Slovenia Rejects Same-Sex Marriage

Yesterday*, Slovenia held a post-legislative referendum on the new Family Code that was adopted in the Slovenian parliament in June 2011.

In a popular vote, 55% of voters rejected the new Family Code and 45% supported the law. Turnout was 30% on a sunny Sunday.

“The people of Slovenia expressed their belief that motherhood and fatherhood are both unique and represent a fundamental value; for the good of a child,” said Aleš Primc, head of the Civil Initiative that proposed the referendum.

The new Family Code had 309 articles and addresses many issues, but despite intense negotiations over the past two and a half years continued to include serious threats to the family and rights of children.

Primc explained: “We have always been ready for a compromise solution, but the political parties and the LGBT groups insisted on equalising the position of homosexual and conjugal marriages, including the right to decide upon child-bearing.”

In what turned out to be the most controversial, the new Family Code introduced the unclear path towards complete equalisation of the homosexual and conjugal marriage and the child-adoption for homosexual couples.

The referendum was held upon an explicit request of the people of Slovenia, who came together in a civil society movement outside the political parties in a “Civil Initiative for the Family and the Rights of the Child.”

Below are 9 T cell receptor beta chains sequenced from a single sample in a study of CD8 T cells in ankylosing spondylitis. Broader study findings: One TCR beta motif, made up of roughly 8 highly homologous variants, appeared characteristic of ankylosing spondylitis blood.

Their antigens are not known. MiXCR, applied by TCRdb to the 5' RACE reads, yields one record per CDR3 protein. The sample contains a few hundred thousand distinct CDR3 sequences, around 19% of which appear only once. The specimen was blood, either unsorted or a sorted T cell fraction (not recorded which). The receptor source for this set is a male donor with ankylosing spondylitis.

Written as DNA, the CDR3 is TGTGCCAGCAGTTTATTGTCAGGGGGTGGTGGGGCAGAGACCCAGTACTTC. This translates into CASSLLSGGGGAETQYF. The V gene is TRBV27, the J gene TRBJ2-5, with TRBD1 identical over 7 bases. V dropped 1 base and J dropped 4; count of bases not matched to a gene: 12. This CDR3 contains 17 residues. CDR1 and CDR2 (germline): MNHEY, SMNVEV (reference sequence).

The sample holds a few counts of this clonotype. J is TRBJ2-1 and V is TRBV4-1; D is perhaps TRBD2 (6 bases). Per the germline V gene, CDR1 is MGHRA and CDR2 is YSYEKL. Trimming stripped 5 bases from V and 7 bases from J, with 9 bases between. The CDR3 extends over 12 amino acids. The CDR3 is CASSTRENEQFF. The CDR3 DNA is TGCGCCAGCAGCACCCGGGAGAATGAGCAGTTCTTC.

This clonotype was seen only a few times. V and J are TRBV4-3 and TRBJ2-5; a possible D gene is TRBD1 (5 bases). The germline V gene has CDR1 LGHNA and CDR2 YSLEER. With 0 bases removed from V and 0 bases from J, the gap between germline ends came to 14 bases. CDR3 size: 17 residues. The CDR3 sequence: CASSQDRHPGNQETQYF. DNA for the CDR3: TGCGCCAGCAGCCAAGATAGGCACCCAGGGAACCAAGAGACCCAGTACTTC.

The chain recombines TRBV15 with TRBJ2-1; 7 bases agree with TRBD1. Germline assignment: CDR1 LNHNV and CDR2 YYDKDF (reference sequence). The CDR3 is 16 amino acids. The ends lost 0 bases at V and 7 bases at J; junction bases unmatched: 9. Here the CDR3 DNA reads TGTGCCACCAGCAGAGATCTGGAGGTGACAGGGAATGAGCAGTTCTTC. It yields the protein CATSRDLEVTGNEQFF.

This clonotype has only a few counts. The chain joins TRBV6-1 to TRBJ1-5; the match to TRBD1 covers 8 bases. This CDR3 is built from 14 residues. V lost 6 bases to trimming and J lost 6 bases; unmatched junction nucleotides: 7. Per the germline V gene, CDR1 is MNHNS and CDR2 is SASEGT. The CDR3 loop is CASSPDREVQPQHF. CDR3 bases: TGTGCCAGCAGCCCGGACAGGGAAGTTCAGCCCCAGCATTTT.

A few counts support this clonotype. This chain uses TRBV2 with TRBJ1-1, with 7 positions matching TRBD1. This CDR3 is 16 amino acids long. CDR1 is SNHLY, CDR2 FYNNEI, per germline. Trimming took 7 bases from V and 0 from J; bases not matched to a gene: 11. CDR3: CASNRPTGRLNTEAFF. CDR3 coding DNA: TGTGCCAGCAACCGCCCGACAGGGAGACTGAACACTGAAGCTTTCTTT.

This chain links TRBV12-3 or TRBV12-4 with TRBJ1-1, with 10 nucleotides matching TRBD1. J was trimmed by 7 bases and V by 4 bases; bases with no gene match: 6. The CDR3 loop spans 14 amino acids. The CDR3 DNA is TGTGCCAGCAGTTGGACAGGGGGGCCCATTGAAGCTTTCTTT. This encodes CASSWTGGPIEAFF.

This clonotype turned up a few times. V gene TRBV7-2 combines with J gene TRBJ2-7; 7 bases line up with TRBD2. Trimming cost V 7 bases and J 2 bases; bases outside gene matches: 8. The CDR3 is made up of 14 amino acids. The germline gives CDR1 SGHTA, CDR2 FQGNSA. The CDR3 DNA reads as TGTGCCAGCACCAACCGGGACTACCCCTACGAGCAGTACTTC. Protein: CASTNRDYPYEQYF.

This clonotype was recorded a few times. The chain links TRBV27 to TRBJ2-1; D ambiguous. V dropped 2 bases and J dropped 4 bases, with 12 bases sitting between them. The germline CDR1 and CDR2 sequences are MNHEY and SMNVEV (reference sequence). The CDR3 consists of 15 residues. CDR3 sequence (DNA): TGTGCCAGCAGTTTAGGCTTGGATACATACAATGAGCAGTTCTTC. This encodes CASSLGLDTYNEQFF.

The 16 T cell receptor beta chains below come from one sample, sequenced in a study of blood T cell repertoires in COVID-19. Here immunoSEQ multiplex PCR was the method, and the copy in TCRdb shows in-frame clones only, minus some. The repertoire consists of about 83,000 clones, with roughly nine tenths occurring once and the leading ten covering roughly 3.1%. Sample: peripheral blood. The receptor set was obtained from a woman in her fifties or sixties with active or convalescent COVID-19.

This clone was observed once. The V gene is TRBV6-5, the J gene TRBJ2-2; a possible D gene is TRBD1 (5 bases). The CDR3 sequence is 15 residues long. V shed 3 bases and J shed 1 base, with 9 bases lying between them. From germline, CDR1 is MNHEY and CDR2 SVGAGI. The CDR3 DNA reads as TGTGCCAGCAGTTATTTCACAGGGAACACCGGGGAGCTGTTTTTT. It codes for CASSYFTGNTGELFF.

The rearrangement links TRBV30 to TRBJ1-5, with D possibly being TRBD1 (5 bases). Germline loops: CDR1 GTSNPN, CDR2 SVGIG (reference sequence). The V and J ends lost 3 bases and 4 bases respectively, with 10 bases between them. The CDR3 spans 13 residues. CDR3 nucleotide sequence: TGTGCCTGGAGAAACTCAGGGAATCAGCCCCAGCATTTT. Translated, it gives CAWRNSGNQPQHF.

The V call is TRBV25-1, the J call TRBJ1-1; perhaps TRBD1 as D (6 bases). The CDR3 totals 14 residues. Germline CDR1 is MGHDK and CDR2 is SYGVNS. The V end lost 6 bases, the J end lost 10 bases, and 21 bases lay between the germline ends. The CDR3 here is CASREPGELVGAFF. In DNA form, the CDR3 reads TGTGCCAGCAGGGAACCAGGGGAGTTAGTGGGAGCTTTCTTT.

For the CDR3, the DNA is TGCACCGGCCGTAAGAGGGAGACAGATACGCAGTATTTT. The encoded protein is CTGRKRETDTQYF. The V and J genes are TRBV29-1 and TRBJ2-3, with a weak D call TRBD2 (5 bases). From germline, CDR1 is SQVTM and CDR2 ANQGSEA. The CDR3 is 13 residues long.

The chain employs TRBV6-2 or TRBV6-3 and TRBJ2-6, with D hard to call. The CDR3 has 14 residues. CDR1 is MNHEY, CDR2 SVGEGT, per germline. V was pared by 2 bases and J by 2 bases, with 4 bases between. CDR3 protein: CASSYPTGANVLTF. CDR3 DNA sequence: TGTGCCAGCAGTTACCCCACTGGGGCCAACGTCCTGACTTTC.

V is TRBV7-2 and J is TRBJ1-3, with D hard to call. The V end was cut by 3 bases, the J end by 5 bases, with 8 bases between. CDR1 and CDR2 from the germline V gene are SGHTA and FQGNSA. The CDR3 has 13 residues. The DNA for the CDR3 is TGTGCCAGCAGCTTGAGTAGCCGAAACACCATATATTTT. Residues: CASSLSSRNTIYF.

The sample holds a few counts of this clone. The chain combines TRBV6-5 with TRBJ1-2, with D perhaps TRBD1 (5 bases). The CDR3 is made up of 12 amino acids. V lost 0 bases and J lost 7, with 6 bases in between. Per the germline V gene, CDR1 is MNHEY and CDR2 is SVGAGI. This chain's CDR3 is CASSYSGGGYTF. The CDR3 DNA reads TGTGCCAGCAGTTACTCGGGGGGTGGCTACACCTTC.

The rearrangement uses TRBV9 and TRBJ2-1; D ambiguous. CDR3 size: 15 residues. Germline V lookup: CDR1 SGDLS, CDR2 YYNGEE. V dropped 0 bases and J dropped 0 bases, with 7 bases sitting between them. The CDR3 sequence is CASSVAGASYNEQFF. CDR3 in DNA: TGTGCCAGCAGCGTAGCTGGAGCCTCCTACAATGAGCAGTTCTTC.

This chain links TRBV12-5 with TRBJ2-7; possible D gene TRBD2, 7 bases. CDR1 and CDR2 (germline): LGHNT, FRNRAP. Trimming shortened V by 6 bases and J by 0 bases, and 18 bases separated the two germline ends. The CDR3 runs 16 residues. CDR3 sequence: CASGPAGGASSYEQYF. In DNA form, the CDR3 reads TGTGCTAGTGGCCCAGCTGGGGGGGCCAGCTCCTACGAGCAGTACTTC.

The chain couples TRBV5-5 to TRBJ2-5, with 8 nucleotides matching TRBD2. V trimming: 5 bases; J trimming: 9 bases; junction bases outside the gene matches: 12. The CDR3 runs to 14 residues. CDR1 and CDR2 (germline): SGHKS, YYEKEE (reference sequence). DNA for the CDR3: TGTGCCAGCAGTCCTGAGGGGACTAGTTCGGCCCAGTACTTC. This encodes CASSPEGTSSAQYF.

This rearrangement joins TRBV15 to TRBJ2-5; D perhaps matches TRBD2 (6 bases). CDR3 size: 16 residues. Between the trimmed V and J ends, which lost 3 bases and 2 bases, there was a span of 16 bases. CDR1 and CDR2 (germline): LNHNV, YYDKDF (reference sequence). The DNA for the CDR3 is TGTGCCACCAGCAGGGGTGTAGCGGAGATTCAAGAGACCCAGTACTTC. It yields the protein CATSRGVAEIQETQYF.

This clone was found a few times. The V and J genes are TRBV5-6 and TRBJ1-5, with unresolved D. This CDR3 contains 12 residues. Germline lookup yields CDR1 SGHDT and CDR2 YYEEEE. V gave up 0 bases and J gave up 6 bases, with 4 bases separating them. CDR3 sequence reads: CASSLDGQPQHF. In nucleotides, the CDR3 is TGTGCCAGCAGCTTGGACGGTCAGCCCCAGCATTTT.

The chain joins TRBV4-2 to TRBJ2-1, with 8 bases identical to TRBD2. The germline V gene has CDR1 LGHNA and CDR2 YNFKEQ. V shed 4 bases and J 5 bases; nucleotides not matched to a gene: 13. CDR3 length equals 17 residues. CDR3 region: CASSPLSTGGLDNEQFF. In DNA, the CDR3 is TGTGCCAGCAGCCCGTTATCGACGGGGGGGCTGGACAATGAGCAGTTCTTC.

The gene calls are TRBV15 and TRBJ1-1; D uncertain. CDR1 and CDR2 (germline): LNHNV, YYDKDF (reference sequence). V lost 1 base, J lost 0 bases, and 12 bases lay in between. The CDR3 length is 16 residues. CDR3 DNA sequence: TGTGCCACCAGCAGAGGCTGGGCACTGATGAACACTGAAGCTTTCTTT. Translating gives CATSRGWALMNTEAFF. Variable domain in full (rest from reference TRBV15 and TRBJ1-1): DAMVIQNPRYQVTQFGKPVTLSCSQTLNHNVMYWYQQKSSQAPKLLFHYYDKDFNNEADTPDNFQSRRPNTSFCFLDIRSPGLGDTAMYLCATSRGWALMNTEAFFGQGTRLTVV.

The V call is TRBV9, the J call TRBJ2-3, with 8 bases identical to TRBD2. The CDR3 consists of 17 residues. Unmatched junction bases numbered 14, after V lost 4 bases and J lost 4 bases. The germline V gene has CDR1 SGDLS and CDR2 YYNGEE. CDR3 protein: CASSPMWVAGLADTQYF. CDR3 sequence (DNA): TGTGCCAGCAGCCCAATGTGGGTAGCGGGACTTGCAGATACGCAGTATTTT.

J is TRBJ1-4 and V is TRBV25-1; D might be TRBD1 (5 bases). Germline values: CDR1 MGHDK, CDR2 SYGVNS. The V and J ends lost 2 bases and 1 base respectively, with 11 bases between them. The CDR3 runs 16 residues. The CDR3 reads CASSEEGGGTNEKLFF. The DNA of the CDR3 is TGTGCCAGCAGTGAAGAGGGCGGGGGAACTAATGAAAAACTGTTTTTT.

The Civil Initiative was in an unenviable position with all major media against it and with the President of Slovenia Danilo Turk declaring himself for the new Family Code, just as did most political parties in the national parliament. The current Slovenian government decided not to participate in the referendum campaign.

This was a first referendum of this kind in an EU member state and is likely to become an important point of reference for any further legislation in this area in the region of Central Europe.


*The referendum was held on March 25, 2012.


J.C. von Krempach, J.D. originally wrote this article for Turtle Bay and Beyond, a blog covering international law, policy and institutions. It is sponsored by C-Fam, a non-partisan, non-profit research institute dedicated to reestablishing a proper understanding of international law, protecting national sovereignty and the dignity of the human person. You can visit Turtle Bay and Beyond at

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